Cyberattackers have been caught hacking key Cambodian government institutions in what is strongly believed to be a coordinated Chinese government attack ahead of elections set for this month, a U.S. cybersecurity firm has alleged. Cambodia’s National Election Committee, Senate, Ministry of Foreign Affairs, Ministry of Interior, and Ministry of Economy and Finance have all been breached, along with computer systems of foreign diplomats, media institutions and opposition figures, an investigation by FireEye Inc. concluded. “We expect this activity to provide the Chinese government with widespread visibility into Cambodian elections and government operations,” the firm said in a report issued Tuesday. “Additionally, this group is clearly able to run several large-scale intrusions concurrently across a wide range of victim types.”
Cambodians head to the polls on July 29 in elections that follow last year’s dissolution of the opposition Cambodia National Rescue Party (CNRP), the only viable contender to the ruling Cambodian People’s Party (CPP).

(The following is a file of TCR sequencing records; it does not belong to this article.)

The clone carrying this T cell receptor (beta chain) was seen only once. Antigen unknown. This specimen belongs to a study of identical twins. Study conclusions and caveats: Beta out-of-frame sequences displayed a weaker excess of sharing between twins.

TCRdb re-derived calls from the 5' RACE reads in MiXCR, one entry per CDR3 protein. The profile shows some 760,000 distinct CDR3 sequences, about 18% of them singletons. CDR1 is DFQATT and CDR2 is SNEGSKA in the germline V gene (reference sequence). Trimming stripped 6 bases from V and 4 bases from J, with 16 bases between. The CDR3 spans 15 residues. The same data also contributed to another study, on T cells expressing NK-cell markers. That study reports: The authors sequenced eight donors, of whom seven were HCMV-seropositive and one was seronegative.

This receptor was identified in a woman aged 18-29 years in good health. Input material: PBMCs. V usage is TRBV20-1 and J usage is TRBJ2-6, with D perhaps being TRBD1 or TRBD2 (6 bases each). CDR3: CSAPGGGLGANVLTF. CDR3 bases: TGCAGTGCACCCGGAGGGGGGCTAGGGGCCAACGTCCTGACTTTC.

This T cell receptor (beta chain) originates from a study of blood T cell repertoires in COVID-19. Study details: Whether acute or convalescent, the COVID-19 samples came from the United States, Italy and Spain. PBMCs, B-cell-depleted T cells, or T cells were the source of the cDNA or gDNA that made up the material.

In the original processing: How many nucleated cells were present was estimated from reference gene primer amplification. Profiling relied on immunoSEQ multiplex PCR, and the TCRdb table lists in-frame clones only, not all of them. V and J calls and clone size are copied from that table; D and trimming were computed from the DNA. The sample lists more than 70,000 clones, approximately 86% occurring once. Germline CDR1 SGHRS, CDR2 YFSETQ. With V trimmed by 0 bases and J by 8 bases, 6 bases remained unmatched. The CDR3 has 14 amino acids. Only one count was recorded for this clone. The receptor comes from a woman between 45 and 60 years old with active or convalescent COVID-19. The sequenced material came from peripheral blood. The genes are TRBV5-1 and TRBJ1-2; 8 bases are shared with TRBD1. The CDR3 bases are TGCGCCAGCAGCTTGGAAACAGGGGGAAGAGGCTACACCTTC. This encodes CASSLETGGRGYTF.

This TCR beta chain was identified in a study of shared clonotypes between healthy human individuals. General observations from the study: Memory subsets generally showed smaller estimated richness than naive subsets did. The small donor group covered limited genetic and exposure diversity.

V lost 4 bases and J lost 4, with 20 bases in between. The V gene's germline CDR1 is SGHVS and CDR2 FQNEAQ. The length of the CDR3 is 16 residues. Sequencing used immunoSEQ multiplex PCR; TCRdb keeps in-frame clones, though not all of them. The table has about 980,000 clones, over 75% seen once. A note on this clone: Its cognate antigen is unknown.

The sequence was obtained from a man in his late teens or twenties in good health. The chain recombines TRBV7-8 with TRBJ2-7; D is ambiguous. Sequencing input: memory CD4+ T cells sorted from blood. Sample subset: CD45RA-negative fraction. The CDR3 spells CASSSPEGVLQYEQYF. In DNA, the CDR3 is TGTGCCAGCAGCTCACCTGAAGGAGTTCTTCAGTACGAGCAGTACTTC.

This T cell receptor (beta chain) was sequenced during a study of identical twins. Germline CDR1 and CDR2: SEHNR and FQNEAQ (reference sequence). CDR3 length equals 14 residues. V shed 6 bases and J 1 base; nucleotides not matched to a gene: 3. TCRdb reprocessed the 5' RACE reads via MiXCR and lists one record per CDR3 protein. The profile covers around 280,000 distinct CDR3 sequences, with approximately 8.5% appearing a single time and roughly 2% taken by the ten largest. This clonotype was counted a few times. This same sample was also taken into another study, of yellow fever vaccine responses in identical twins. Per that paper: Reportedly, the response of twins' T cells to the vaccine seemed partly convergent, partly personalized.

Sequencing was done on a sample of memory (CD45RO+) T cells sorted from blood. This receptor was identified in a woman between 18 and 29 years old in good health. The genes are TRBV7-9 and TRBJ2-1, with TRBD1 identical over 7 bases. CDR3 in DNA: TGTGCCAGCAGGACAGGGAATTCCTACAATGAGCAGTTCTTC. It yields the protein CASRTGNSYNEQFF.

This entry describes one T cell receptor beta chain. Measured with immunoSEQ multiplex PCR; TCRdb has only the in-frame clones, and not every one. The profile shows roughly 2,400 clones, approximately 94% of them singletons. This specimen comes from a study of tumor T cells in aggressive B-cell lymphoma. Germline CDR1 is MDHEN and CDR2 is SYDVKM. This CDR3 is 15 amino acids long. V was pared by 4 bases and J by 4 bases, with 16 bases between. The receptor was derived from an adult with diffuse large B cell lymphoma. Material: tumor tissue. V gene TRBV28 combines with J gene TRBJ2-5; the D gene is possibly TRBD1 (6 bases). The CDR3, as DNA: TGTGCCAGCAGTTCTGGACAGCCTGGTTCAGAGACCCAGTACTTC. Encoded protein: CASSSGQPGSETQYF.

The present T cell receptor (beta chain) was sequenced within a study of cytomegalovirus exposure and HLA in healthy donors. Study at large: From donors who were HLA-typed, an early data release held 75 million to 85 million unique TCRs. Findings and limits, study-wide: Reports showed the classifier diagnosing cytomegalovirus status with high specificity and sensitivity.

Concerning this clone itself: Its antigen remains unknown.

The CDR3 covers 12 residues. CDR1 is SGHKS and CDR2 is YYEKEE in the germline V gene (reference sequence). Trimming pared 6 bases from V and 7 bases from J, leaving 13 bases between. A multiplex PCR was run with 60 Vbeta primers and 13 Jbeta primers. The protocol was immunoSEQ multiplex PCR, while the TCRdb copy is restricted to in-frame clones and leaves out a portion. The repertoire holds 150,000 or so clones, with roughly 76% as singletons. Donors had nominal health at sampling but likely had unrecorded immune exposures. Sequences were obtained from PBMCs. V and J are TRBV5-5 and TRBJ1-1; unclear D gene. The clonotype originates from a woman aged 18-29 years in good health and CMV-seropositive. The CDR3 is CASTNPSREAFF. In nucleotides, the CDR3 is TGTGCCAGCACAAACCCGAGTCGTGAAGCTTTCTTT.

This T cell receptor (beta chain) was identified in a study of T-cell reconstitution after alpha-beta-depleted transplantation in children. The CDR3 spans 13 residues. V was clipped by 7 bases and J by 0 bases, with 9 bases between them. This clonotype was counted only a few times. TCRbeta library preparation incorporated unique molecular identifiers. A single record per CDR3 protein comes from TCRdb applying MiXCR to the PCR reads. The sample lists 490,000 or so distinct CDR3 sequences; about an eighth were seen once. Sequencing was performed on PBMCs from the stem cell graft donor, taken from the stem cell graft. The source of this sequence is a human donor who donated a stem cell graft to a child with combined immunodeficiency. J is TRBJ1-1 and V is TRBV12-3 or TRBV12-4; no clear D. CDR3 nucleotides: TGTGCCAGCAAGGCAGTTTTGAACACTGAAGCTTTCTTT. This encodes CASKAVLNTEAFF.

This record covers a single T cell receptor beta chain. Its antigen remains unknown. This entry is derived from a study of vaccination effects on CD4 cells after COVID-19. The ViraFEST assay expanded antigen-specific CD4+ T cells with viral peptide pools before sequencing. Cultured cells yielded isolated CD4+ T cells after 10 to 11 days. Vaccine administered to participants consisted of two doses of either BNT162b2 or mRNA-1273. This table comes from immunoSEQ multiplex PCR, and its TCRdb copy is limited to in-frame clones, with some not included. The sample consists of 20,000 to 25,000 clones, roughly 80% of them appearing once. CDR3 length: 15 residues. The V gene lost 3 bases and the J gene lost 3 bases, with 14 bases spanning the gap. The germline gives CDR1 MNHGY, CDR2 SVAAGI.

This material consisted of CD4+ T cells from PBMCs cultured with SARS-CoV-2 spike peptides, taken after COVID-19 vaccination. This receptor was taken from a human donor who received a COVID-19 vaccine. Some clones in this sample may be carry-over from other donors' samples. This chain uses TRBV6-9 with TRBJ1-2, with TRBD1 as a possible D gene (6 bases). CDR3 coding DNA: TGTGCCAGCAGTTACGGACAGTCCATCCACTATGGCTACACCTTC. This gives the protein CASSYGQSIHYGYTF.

FireEye discovered that a suite of malicious software, or malware, that they had tracked since 2013 had been deployed against Cambodian political targets since at least April 2017, including numerous members of the CNRP.
The malware suite — TEMP.Periscope — was carelessly left on publicly accessible servers, allowing FireEye to observe its logs, which revealed “objectives, operational tactics, and a significant amount of technical attribution-validation.”
Full Article: China Accused of Hacking Cambodian Government Institutions.